Location: Somewhere in the Bigelows, ME
I started late today because I only had six miles to hike. Last night there was a terrible rainstorm. The wind blew harder than I’ve felt on this trip yet, and I learned today from a caretaker that the temperature dropped to 42F. The winds kept me awake last night because I kept hearing limbs break and I became paranoid about my tent being crushed.
While crossing the Bigelow range, I met Sourball between Avery and West Peaks. He had spent the weekend in the fire warden’s tower and was heading in my same direction as I was. He appreciated that I told Steve Longley, the ferryman, that he said hello. Sourball told me that he was researching Alpine plants for his monthly article on horticulture of the Appalachian Trail in the Bangor Daily News. He also told me that he was self-publishing a book on the AT. For that reason, I decided to hike the rest of the day with him.
On West Peak, we had a clear view 100 miles each way. We could see Mt. Katahdin to the north, Mt. Washington in NH to the south, Cadillac Mountain on Acadia to the east, and the Canadian border mountain range to the west. The view extended forever in every direction. Sourball smoked at heap of pot at the summit. I declined his offer to smoke once more. He said marijuana was the only drug he used anymore, but he didn’t really consider it a drug. He talked about his previous LSD addiction that nearly ruined him. He began to hike the mountains to escape the drugs and through that decision he owes his livelihood. He still embodies the stereotypical stoner mentality and character that I have come to despise. Frequently he tried to make deep, profound comments and he would either forget his original thought completely or get sidetracked by tangent stories.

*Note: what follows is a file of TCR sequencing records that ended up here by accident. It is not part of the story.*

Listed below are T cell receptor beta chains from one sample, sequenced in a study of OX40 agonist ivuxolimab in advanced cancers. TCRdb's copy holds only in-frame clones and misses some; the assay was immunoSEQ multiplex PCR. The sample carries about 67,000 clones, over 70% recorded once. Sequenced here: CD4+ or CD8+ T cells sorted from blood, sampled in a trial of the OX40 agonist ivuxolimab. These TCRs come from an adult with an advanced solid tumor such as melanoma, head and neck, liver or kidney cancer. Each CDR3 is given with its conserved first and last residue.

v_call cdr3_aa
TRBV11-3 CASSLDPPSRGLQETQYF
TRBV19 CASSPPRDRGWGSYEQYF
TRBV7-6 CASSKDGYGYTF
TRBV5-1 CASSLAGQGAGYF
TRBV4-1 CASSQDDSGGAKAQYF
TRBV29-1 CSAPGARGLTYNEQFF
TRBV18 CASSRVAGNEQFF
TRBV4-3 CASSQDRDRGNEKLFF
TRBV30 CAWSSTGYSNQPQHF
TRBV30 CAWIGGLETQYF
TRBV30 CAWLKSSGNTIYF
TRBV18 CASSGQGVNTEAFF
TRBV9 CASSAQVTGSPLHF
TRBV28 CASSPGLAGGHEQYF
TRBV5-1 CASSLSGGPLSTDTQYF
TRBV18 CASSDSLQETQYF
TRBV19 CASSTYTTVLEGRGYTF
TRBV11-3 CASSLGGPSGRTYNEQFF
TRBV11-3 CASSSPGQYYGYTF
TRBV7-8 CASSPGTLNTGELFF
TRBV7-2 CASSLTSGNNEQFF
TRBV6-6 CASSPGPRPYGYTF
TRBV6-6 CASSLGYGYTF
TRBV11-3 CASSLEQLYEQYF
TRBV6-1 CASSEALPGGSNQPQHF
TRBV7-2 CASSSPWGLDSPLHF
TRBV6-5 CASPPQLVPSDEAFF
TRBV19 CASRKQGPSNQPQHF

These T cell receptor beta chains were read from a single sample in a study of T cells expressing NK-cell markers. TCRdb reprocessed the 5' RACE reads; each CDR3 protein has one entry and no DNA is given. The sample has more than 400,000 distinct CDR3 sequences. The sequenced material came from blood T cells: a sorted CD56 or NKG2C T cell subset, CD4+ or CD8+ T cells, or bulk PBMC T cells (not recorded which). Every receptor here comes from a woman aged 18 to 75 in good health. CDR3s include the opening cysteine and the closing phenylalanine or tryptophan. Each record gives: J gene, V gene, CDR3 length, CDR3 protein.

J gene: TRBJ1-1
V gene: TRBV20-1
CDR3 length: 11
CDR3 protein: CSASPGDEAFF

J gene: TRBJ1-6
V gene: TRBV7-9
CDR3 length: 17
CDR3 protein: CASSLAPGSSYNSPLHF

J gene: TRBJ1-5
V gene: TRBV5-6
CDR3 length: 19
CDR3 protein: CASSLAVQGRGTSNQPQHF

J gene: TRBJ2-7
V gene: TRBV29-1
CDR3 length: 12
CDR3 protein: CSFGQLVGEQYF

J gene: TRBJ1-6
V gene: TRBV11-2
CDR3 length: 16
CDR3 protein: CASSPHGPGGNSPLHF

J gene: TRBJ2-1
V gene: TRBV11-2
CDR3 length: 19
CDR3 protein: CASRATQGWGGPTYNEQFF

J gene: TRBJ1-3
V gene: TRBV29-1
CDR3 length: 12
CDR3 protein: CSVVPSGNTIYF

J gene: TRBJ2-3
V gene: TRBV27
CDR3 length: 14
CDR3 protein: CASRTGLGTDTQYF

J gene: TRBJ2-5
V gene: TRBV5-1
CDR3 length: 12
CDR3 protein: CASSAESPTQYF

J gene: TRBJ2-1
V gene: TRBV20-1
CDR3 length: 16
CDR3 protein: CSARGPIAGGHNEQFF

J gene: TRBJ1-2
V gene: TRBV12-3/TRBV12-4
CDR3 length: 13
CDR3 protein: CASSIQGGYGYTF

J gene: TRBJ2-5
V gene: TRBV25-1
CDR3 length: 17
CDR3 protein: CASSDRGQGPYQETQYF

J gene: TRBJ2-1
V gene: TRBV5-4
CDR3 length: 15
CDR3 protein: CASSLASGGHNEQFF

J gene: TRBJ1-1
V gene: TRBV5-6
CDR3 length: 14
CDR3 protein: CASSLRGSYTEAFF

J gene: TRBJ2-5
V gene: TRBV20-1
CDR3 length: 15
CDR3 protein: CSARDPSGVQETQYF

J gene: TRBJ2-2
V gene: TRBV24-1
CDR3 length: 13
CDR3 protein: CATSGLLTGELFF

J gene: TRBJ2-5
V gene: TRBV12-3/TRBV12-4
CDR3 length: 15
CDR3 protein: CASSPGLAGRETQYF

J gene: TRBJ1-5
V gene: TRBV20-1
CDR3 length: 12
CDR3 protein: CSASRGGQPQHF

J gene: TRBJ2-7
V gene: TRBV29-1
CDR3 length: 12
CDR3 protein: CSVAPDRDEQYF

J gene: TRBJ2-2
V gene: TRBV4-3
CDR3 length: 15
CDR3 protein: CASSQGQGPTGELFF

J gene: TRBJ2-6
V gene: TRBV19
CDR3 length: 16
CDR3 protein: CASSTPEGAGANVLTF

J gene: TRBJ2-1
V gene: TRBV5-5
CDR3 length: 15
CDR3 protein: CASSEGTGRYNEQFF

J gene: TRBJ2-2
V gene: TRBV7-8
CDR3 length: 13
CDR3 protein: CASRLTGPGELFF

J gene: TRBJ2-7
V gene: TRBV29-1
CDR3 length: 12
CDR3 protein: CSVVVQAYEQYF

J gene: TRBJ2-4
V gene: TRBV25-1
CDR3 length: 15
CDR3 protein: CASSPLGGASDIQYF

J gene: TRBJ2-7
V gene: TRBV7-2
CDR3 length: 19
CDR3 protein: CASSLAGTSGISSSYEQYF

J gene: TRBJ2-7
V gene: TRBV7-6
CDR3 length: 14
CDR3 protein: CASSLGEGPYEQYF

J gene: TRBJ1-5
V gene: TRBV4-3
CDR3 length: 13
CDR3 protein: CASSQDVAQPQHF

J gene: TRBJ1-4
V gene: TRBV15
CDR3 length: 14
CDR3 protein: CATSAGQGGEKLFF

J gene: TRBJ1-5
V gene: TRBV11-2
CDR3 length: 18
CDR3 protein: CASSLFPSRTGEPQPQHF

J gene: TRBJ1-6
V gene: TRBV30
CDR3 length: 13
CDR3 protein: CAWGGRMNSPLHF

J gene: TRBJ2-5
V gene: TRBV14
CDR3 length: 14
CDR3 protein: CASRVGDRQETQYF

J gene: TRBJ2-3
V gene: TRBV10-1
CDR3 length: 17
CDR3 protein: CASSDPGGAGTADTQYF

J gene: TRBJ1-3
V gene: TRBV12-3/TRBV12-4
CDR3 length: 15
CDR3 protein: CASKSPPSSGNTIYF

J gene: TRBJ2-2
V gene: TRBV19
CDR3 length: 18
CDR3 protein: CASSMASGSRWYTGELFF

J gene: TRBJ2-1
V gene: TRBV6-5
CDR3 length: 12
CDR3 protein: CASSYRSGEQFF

He explained his book in detail to me. The book is fictional. It’s based on his 1994 thru-hike of the Appalachian Trail. Most characters and the roots of the storylines are drawn from reality. The book is 15,000 words long, divided into 22 vignettes, and it took him 12 years to write. The main character is a man, Ivey Burbank, who hikes the Appalachian Trail and becomes involved with 61 different characters in 22 episodes. I’m interested to see how Sourball manages 62 characters in 125 pages. He offered me quotes from the book. Unfortunately I can’t remember them exactly, but many of the passages he recited did not appeal to me. They certainly did not sound as through 12 years of work had been applied. The stories were riddled with similes and metaphors, many of which I didn’t think matched the actions he was trying to describe. Once character, Clay Deep, climbs out of the valley like a bug climbing out of a glass jar. I suppose I understand the action, but I don’t know if that is the best comparison he could have drawn. I hate to be a harsh critic of a man nearly 60 whose dream is fulfilled by publishing this book, but his ideas and writing did not appeal to me at all. He said repeatedly that American readers were suckers for alliteration, a comment that made me cringe every time he touched on it. He took much pride in one phrase about blueberries on the bushes bobbing on bending branches (or something like that). I wish I could remember more about his works, but I cannot. He plans to send me a copy of his book. He’s paying to have 50 copies of the book published. Having been rejected by most publishers, he has developed a plan for publicity. He will send a copy of his book to Bob Dylan, Willie Nelson, Oprah, and Jimmy Buffet, just to name a few on his list. Included will be a note asking for their help in making the book known. If they can’t help him, then he just hopes that they enjoy the book. I look forward to receiving a copy of Dreaming the Appalachian Trail. For Sourball’s sake, for his dreams and happiness, I hope that the book does succeed, regardless of my opinions about its quality.